Going to all desalination

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Perth has just experienced its second driest winter in 150 years of reliable rainfall records.  Streamflow into dams has been negligible.  You might think this would engender some panic in the city, but it hasn’t.  Rationing of water is fairly modest given the circumstances.  Households will only be permitted to turn on sprinklers once per week until Christmas.  Hand watering is unrestricted.

The reason for the lack of panic is that the reality of climate change has been long recognised by policy makers and governments in Western Australia.  In the years 1911-1975 the average annual streamflow into Perth dams was 360 GL.  From 1975-2009 the average was 160 GL and this year it has been nearly zero.  Perth has come to rely mostly on artesian water from acquifers a thousand meters beneath the sandy plain that the city sits on, and desalination.  The first desalination plant has been running at its capacity of 45 GL per year since its completion in 2006 and the second plant will deliver another 50 GL per year from 2011 (hence the absence of panic).  The later plant has approval for expansion to 100 GL.  Since the streams are delivering less and the acquifer is being pumped out at an unsustainable rate, Perth will inevitably go to an all desalination model of water use (or largely desalination).  

And why not?  Desalination is not so expensive in the full scheme of things.  The capital cost of desalination plant per person in Perth is about $1600 per person (average water useage of 300 L per person per day and capital costs of $15 million per GL).  The Government is thinking of spending about $500 per person on a new football stadium.  The total cost of producing desalinated water, including the costs off-setting CO2 output is less than $2.50 per kL.  I will be happy if Perth goes to an all desalination model and charges users the full cost of producing water.  Perth is growing faster than any other major city in Australia, but there is no more concern about running out of water than running out of electricity (which actually is a worry).

The other day I was lucky enough to be seated next to Dr Jim Gill on a flight from Melbourne to Perth.  Dr Gill, who is now the Chancellor of Curtin University, was formerly the head of the Water Corporation in WA for 15 years until 2008.  He is a terrifically interesting person who has an expert knowledge of desalination having presided over the building of Australia’s first major desalination plant.  I have been collecting vignettes which show how little energy is used in the desalination of water and Jim Gill told me the following one.  In Perth the average increase in the temperature of shower water in its journey from the water main to the shower head is 20C.  The electricity used to desalinate water is only enough to heat the water about 3.5C.   So, for shower water that is desalinated and then heated in an electric hot water heater, the desalination accounts for only about 14% of the energy used.  My mental calculation is that desalination corresponds to a 5C increase in the water temperature, but Dr Gill was adamant that it is 3.5C, and he has a PhD in engineering from Cambridge and has actually built a desalination plant, so I believe him.

13 Responses to "Going to all desalination"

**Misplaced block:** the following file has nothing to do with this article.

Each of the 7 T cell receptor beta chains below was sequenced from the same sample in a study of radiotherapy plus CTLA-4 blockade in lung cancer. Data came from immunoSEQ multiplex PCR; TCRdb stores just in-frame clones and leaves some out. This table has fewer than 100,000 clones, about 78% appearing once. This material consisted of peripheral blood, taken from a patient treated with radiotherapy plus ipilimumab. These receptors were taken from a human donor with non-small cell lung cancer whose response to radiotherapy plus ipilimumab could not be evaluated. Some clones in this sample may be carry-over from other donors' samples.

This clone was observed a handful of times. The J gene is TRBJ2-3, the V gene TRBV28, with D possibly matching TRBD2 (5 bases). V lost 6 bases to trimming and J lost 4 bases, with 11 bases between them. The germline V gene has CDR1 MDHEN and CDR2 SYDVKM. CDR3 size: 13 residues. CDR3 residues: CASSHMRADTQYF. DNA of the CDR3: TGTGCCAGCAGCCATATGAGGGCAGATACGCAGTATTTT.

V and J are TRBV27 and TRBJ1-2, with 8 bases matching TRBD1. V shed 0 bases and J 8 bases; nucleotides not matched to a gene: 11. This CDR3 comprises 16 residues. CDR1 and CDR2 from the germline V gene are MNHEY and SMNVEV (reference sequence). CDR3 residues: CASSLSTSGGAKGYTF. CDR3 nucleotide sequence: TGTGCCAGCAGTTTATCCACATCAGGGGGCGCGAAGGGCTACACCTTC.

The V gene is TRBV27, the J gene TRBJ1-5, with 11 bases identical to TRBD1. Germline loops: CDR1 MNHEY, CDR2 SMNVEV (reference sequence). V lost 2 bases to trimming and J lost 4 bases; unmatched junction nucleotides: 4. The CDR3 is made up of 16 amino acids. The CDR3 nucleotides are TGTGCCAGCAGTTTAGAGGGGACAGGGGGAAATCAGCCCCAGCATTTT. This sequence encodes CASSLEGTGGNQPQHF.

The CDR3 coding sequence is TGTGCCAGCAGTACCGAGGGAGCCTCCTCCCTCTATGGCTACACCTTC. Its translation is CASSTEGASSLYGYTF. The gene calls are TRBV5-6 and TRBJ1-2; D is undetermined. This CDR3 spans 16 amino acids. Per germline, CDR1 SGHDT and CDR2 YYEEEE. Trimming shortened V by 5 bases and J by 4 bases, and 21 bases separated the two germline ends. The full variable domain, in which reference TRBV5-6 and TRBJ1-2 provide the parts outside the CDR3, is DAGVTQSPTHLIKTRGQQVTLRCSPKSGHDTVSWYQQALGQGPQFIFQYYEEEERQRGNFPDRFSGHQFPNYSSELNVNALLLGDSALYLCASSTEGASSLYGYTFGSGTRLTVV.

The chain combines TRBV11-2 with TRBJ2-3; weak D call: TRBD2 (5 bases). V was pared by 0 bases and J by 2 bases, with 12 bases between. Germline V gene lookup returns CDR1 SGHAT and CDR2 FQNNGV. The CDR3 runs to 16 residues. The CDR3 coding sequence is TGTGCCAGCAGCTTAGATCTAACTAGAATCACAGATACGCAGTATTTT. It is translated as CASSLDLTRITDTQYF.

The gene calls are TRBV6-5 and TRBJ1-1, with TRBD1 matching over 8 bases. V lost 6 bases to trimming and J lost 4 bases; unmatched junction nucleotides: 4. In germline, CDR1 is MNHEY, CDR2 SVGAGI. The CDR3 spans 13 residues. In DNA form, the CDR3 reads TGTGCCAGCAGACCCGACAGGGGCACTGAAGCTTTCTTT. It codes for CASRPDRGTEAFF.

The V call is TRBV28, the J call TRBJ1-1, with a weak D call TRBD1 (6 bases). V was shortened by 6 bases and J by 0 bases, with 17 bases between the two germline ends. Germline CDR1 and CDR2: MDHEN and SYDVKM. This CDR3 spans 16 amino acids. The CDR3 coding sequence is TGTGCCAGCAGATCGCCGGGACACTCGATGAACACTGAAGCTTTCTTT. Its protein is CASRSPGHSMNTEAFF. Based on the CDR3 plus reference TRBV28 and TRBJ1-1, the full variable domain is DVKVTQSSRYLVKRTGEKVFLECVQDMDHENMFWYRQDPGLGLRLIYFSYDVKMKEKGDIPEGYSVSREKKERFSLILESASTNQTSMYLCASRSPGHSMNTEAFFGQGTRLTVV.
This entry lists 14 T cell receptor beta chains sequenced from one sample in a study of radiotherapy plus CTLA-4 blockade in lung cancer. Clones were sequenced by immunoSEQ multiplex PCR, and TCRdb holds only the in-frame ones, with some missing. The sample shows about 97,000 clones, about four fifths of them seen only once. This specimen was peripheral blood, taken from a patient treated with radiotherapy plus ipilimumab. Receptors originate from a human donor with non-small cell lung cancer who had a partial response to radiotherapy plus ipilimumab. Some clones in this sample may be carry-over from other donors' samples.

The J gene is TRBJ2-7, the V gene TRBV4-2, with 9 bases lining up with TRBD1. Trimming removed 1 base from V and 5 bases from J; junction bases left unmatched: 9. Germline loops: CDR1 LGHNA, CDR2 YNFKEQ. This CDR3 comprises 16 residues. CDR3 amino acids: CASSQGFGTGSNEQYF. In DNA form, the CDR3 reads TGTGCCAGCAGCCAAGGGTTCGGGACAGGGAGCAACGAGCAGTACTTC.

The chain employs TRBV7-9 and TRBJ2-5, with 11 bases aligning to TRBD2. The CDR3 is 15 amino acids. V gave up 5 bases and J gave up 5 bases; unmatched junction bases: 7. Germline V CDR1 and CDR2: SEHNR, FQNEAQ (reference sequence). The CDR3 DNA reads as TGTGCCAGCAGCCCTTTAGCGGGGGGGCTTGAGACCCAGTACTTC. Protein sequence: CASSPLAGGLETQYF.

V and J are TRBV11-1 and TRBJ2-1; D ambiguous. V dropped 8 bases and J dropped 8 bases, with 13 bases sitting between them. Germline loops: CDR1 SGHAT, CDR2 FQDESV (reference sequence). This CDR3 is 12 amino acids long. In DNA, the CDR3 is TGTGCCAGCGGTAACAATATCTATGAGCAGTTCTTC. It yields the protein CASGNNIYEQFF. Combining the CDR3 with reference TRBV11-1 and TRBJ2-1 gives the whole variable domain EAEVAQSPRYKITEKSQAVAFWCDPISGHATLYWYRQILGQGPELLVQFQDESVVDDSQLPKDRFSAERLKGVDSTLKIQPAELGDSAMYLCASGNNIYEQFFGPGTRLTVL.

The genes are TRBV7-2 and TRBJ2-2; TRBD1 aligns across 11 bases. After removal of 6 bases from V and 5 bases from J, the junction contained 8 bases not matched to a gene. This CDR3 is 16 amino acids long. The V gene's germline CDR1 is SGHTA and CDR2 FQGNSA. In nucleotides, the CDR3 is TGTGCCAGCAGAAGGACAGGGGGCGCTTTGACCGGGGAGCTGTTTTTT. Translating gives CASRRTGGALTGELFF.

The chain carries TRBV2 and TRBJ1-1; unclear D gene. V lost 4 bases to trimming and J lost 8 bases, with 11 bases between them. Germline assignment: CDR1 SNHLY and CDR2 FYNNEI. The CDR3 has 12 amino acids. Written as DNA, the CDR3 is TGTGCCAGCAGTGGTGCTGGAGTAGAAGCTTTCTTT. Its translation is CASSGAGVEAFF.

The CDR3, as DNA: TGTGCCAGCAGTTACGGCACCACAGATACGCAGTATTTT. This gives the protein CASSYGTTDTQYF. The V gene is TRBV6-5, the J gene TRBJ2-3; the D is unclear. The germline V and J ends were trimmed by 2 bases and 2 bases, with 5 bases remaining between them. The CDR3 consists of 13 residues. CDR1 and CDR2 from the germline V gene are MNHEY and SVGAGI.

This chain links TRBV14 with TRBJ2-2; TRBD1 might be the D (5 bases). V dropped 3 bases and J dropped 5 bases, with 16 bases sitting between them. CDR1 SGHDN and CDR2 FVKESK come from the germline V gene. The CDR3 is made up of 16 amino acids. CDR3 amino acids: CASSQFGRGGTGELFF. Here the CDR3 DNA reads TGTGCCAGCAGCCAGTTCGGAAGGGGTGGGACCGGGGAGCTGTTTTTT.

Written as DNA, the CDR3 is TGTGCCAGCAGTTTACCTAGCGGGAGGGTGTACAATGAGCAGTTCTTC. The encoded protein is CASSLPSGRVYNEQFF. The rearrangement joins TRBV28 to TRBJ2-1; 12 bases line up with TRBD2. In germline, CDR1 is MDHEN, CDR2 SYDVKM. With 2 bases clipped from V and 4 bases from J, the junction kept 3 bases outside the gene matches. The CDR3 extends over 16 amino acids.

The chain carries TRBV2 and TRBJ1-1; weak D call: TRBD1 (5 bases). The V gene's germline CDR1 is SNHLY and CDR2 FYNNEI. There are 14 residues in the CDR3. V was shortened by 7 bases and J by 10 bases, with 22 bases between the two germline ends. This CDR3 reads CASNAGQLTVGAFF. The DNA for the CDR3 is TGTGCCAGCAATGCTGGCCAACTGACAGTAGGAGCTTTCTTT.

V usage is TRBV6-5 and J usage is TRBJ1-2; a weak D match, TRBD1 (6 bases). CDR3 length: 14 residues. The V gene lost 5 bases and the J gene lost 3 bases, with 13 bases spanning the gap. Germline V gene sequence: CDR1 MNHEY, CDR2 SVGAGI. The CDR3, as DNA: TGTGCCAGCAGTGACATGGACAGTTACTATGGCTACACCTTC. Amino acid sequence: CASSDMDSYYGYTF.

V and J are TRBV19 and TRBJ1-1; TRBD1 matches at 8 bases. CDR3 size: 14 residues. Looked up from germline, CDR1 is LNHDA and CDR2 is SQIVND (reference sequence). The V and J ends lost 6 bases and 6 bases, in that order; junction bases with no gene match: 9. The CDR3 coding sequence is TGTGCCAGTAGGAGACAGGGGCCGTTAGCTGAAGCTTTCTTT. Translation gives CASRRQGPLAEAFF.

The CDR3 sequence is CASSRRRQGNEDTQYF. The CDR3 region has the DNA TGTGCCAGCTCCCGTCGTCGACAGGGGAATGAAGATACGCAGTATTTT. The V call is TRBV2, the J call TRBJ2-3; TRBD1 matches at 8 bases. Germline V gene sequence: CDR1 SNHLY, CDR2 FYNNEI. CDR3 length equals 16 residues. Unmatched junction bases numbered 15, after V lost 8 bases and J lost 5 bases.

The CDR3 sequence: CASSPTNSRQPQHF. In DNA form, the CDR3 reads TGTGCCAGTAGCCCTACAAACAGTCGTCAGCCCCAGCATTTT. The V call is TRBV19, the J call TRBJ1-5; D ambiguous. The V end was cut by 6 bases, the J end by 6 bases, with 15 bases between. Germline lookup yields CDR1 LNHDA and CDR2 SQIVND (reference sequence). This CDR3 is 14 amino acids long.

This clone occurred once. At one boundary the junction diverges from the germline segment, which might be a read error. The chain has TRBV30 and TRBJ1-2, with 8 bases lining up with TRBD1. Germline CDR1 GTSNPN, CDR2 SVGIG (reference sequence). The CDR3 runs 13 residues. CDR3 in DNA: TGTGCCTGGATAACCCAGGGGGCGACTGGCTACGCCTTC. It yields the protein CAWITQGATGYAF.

1. From Sustainable Energy – without the hot air, real life desalination has an electricity cost of 8 kWh per m3, so the temperature rise corresponding to the desalination cost is ((8 kWh) / (1000 litres)) / (4.2 ((kJ / kelvin) / litre)) = 7 kelvin. So you were right, according to another person from Cambridge!  [If you were to use a heat pump to deliver your temperature rise, instead of a resistive heater, you would get a different answer]

  2. A couple of issues here.
     
    First of all you don’t measure “climate change” by the amount of water that flows into dams. Water consumption for irrigation purposes is not related with climate, so that number is not relevant to the discussion. If you want to check “climate change” look at the average rainfall, which has not changed in Perth or anywhere in Australia in the last 100 years.
     
    Second, it rains more in Perth than in Melbourne (believe it or not: 790mm/yr in Perth vs 650mm/yr in Melbourne. Since the desal plant in Melbourne is going to supply the most expensive water in Australia, using the most energy to get it, and given the fact that a construction of a single dam would generate water at ZERO energy cost and (at most) 1/5th of the per kiloliter cost, the claim that going all desal is something advisable is absolutely nonsensical.
     
    Third, and perhaps most troubling, is the calculation used to prove that the energy cost of the water that comes from the desal plant is very small. Well, I have some news for you, 8kWh/1000 litres is a huge energy cost and not all of this water is going to end up in showers. That’s a bad comparison. The comparison that has to be made is between ZERO energy (dam) and 8kWh/1000 plus the energy cost to pump all that water from Wonthaggi uphill to the dams. The whole project seems to be designed to throw money down the drain, and succeeded beautifully in doing so.
     
    A suggestion for this government, always keen on wasting money. Why don’t we put electric heaters in the dams themselves to supply Melbourne with warm water so we can dispense our home heaters? That is the equivalent of using desal were there is plenty of water available that being thrown to the sea anyway.